Purpose: To conduct an epidemiological survey of cataracts and examine the characteristics of lens opacities in Chinese Singaporeans. The results are then compared with those from two similar surveys previously done in Japan in Noto Area, Honshu, and Amami, Kyushu, respectively. Subjects and Methods: 468 subjects of*50 years of age, who responded to the invitation to participate, were examined. Examination principally included photo-documentation of the anterior and posterior segments of both eyes. Evaluation and grading of lens opacities were done using graphical analysis of Scheimpflug and retro-illumination images. Inter-group comparisons were based on statistical analysis of cataract prevalence and distribution. Results: The prevalence of clear lenses decreased with aging with no significant difference between males and females - a finding common to Singapore and the two Japanese study groups. The prevalence of cataracts (or lens opacities of Grade II and above) in 60-79 year-old Singapore subjects was significantly higher than Noto and Amami subjects in the same age group. Further, cortical opacity was the main type in Singapore subjects in their 50s and which was significantly higher than Noto subjects of the same age group. In all age groups, the distribution and prevalence of both nuclear and subcapsular types in the Singapore group were higher than the two Japanese study groups. Conclusions: Cataracts in Chinese Singaporeans are characterized by a high prevalence of nuclear opacities which was generally seen in tropics and sub-tropics. Our study also suggested the involvement of solar-UV in cortical cataracts as well as that of additional risk factors, such as environmental temperature and race, in nuclear and subcapsular cataract formation. J Epidemiol, 2001 ; 11 : 16-23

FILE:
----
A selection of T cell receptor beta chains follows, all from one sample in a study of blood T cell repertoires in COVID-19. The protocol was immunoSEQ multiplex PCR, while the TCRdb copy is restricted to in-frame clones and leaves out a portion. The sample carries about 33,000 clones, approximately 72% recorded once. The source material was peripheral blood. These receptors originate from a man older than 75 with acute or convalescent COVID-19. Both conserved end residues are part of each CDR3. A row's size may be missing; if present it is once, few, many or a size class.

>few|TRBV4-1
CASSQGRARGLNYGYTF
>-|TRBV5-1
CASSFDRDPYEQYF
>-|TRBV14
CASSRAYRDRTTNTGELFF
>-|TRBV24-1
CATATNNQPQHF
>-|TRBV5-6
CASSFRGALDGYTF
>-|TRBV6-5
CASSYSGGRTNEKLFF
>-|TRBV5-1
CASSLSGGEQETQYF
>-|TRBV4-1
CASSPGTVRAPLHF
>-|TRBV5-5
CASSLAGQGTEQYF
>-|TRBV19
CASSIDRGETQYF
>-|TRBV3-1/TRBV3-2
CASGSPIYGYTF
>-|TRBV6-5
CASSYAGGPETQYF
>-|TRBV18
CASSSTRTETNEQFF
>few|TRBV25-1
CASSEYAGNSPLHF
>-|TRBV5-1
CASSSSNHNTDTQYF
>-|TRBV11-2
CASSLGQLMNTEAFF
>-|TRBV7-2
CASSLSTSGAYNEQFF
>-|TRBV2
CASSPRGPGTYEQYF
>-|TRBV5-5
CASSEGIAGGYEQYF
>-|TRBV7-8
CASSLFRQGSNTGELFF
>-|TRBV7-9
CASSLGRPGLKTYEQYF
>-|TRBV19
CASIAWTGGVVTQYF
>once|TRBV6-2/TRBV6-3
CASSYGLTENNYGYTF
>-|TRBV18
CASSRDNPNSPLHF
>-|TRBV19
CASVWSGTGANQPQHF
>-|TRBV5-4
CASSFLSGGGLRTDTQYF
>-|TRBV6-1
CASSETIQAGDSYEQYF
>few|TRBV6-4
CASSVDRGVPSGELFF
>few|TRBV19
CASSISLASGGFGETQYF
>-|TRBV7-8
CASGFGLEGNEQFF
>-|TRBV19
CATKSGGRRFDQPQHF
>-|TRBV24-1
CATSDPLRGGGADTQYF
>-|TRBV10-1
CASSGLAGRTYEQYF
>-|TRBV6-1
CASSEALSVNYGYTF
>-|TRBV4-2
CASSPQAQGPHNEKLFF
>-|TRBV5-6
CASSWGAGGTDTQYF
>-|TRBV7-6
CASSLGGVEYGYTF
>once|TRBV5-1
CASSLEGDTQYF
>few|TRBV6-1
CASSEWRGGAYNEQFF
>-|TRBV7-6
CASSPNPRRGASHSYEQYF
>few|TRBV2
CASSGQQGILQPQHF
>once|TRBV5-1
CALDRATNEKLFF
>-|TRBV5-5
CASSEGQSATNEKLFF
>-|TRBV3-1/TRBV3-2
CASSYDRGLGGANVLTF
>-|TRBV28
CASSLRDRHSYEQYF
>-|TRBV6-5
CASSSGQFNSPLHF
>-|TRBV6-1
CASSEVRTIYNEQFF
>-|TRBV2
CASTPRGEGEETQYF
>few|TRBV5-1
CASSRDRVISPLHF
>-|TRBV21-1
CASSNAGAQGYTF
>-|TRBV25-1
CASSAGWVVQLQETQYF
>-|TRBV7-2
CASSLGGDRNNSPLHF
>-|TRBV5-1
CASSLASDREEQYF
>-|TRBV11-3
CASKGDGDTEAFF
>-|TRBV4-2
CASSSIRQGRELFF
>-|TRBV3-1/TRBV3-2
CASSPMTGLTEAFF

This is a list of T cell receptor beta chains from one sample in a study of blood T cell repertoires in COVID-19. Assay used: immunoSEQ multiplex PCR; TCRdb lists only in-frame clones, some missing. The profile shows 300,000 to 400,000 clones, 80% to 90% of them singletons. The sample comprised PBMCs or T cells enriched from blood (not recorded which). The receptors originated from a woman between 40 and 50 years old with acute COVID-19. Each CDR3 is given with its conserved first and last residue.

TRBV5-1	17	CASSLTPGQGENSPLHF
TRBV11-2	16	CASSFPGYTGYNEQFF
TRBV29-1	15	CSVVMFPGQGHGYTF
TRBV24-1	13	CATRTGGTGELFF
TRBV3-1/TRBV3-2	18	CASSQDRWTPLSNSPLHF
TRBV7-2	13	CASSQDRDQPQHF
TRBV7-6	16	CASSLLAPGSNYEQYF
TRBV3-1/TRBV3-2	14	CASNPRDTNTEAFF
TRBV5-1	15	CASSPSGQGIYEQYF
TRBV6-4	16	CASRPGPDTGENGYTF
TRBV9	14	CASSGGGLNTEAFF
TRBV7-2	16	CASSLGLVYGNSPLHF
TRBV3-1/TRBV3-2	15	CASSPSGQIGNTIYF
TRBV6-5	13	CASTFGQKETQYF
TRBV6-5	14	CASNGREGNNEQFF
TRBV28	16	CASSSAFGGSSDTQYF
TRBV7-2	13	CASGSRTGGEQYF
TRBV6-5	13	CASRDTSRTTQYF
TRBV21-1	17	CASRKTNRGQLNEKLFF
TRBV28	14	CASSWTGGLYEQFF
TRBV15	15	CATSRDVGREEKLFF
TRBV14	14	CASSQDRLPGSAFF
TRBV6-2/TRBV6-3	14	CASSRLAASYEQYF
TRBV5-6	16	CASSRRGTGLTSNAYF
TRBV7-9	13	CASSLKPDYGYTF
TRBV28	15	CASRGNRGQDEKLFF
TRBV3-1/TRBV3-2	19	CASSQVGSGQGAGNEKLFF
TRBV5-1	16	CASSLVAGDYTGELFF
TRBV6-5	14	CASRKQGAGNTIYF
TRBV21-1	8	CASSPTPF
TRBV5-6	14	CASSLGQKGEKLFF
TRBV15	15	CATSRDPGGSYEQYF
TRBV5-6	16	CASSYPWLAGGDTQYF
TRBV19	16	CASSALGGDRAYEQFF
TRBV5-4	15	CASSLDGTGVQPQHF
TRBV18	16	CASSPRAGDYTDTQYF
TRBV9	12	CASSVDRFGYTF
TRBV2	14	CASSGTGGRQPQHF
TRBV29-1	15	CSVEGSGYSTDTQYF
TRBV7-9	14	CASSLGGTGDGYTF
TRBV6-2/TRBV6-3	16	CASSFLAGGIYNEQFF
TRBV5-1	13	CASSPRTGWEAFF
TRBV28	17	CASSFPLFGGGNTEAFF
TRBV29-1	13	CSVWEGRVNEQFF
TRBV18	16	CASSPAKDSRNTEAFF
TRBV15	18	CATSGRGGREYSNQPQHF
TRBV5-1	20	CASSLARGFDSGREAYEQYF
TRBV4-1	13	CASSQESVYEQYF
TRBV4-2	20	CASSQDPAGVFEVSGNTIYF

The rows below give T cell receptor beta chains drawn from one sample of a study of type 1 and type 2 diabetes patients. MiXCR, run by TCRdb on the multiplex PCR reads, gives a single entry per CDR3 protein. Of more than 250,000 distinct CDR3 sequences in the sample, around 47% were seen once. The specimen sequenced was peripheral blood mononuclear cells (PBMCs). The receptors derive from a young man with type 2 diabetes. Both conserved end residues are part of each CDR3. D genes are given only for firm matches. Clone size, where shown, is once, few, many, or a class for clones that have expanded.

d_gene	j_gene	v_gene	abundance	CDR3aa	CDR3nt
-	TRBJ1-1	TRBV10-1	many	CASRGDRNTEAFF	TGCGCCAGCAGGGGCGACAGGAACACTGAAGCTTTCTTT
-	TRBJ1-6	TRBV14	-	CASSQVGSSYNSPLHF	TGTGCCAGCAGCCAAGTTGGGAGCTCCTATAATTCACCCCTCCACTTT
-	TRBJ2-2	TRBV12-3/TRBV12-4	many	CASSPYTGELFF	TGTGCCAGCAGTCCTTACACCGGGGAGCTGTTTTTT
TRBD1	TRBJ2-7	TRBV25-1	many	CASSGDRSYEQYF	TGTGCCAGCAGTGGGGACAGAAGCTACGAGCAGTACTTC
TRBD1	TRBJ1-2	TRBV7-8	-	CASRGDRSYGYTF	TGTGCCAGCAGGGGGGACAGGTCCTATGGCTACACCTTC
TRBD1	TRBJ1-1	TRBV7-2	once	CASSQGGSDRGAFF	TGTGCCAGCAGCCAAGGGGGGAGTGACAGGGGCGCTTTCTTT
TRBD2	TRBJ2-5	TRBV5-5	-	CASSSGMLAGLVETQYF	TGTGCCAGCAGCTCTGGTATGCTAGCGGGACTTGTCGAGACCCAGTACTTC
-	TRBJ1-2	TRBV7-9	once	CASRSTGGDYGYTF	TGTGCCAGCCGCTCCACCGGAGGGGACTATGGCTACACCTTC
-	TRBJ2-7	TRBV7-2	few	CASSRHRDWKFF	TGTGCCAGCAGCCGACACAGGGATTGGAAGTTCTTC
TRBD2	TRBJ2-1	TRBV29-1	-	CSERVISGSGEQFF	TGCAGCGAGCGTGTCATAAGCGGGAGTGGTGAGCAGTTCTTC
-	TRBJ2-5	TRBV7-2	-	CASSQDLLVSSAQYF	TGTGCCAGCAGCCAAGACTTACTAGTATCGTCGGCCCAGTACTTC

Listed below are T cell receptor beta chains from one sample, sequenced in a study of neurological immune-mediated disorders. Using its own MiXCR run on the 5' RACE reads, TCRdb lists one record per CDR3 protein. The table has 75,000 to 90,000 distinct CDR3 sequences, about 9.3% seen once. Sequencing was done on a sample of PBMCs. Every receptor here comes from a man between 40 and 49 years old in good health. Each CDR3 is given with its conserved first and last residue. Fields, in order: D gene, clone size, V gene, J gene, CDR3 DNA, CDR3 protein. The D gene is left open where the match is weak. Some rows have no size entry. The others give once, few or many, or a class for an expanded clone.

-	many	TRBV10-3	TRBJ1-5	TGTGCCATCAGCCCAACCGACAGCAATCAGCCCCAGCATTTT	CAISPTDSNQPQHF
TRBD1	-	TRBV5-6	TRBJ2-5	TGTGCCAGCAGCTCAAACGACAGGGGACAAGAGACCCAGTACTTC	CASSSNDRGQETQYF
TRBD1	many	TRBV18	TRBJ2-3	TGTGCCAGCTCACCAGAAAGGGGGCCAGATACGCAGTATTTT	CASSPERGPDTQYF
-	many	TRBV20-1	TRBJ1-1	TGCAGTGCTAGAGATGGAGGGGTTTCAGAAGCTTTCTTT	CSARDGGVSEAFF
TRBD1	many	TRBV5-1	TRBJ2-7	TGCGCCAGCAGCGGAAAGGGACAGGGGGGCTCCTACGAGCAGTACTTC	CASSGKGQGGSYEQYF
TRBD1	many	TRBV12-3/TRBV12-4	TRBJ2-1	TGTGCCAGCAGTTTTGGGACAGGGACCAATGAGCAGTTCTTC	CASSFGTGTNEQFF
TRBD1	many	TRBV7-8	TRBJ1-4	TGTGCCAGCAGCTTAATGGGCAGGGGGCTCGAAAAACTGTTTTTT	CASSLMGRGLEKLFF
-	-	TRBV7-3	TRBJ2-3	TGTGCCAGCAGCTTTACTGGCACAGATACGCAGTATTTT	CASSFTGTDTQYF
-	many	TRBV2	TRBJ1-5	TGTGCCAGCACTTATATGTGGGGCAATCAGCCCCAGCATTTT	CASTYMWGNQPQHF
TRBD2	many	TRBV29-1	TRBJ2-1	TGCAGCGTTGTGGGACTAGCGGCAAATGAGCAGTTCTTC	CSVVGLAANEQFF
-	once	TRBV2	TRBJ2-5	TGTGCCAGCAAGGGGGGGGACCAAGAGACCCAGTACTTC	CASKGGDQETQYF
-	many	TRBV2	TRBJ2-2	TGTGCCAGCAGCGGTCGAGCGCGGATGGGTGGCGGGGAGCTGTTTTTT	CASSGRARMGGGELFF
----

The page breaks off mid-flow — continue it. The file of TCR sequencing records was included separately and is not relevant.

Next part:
A necessary and sutticient condition of comparability for using AMFS was studied mathematically by considering the equivalence between SMR and CMF, as CMF was a perfectly comparable index. This condition was expressed by either proportionality of mortality vectors or proportionality of projected person-years to the plane spanned by mortality vectors of reference and index groups. We could obtain another expression of the condition, in which affect of distortions were easily understood, which consist of three factors: distortion of proportionality of mortality, distortion of person-years and similarity of distortions. Our results were applied to study the mortality of biliary tract cancer in Ibaraki Prefecture. Places where absolute difference between CMF and SMR exceeds some criterion (say, 0.15) were Satomi, Ushiboiri, Nihari in males and Gozenyama, Suifu and Asahi in females. All three distortion indices exceeded their upper 95% percentiles in Satomi in males. J Epidemiol, 2001 ; 11 : 24-28